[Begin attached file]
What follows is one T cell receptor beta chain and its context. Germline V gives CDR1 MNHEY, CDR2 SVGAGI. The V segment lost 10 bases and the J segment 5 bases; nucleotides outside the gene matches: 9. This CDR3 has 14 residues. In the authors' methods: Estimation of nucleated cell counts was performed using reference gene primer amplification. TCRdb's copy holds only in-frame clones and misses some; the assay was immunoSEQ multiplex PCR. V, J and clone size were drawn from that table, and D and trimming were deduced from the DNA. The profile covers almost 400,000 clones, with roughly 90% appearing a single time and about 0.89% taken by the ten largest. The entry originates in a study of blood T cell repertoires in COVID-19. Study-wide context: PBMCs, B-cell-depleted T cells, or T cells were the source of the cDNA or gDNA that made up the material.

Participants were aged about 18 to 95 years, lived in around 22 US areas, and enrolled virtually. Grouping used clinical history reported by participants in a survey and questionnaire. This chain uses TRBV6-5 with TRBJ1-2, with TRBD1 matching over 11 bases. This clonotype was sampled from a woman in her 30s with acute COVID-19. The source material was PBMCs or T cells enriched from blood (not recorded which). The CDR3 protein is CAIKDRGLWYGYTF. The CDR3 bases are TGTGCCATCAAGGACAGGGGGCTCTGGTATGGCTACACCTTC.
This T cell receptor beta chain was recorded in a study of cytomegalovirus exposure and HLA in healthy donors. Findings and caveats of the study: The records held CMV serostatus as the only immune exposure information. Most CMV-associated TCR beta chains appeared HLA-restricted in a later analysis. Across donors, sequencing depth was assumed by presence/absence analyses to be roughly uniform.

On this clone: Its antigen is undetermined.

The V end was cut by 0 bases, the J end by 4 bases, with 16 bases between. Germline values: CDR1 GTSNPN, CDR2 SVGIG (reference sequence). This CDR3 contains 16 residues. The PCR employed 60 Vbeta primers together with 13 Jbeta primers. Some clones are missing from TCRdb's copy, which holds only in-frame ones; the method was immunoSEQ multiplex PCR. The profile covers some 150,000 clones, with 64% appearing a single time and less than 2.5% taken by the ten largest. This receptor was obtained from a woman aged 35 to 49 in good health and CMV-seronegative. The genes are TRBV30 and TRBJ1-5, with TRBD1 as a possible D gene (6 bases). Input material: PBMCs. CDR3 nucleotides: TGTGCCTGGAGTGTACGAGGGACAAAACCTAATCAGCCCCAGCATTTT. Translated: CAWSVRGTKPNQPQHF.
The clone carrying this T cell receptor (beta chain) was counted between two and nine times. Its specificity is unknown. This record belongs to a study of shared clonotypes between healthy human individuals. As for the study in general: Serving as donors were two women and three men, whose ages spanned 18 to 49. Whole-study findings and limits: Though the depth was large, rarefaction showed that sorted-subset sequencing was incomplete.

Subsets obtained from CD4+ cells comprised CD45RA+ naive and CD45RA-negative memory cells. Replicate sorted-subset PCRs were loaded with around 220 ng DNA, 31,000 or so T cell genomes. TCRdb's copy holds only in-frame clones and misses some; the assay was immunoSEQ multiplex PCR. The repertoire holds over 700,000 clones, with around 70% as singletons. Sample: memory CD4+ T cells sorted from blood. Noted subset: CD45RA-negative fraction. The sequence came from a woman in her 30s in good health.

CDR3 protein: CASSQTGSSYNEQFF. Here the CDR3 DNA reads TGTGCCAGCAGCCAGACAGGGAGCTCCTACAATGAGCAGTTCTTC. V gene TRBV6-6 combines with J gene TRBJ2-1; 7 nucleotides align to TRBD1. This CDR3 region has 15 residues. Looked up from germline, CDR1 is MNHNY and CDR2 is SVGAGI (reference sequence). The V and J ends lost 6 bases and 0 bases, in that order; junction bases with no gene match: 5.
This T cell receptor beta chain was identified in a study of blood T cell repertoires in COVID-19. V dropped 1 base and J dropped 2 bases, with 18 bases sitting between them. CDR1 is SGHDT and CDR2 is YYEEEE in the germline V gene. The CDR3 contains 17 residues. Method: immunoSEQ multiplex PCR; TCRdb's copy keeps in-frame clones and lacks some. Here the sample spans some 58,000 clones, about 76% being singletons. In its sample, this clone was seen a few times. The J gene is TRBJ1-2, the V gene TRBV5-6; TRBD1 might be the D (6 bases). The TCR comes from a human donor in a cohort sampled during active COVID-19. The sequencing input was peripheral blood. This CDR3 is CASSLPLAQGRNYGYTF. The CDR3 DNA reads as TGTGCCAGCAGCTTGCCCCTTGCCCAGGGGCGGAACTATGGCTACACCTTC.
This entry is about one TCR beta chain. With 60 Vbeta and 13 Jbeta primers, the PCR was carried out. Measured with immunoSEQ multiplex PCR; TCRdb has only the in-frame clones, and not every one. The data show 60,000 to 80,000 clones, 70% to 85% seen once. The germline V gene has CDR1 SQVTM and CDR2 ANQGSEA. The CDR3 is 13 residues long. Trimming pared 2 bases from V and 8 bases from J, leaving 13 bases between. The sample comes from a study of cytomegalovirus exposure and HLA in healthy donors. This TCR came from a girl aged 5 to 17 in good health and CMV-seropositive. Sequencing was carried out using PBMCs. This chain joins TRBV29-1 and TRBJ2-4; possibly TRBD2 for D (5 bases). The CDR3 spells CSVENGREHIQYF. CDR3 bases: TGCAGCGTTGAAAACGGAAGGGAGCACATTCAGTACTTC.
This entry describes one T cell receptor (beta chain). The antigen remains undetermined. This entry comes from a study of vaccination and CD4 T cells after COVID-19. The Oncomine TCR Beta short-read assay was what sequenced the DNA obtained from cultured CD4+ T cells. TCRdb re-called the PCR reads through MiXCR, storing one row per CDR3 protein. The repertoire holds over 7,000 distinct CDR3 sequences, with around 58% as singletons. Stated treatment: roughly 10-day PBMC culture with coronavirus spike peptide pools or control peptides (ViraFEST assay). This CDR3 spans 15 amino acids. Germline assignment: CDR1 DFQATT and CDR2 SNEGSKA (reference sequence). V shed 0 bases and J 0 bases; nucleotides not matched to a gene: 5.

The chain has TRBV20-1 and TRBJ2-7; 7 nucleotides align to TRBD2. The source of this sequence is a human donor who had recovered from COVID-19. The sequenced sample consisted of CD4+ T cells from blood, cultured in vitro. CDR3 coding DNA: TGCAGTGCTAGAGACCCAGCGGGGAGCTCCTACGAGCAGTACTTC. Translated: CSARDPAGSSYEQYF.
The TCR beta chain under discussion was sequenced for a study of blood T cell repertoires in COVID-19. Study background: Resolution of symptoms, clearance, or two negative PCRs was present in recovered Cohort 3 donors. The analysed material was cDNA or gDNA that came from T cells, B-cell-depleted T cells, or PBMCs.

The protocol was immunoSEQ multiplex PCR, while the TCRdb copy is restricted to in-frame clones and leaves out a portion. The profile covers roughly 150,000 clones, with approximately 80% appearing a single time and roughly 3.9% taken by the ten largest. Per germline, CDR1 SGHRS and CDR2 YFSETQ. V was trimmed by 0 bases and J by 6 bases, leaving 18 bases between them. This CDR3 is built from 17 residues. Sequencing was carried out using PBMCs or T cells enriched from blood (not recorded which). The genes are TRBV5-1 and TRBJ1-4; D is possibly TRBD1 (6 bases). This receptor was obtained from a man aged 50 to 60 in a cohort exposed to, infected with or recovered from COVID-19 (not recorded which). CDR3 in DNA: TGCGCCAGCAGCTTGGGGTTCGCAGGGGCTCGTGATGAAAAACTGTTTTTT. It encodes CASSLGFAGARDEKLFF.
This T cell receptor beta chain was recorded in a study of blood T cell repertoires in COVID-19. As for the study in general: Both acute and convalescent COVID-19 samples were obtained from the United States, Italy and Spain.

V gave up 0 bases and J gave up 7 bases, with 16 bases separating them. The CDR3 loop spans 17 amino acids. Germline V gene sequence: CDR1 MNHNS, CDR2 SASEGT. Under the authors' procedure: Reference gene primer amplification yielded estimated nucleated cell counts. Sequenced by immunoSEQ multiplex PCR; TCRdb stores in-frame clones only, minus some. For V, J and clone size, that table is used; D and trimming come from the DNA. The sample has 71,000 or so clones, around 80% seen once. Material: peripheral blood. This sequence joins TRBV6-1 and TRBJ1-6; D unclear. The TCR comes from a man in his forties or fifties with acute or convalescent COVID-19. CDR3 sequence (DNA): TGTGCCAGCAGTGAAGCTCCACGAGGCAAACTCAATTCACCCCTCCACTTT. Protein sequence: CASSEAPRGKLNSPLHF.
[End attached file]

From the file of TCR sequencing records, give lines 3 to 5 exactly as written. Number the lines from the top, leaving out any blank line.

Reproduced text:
This T cell receptor beta chain was recorded in a study of cytomegalovirus exposure and HLA in healthy donors. Findings and caveats of the study: The records held CMV serostatus as the only immune exposure information. Most CMV-associated TCR beta chains appeared HLA-restricted in a later analysis. Across donors, sequencing depth was assumed by presence/absence analyses to be roughly uniform.

On this clone: Its antigen is undetermined.

The V end was cut by 0 bases, the J end by 4 bases, with 16 bases between. Germline values: CDR1 GTSNPN, CDR2 SVGIG (reference sequence). This CDR3 contains 16 residues. The PCR employed 60 Vbeta primers together with 13 Jbeta primers. Some clones are missing from TCRdb's copy, which holds only in-frame ones; the method was immunoSEQ multiplex PCR. The profile covers some 150,000 clones, with 64% appearing a single time and less than 2.5% taken by the ten largest. This receptor was obtained from a woman aged 35 to 49 in good health and CMV-seronegative. The genes are TRBV30 and TRBJ1-5, with TRBD1 as a possible D gene (6 bases). Input material: PBMCs. CDR3 nucleotides: TGTGCCTGGAGTGTACGAGGGACAAAACCTAATCAGCCCCAGCATTTT. Translated: CAWSVRGTKPNQPQHF.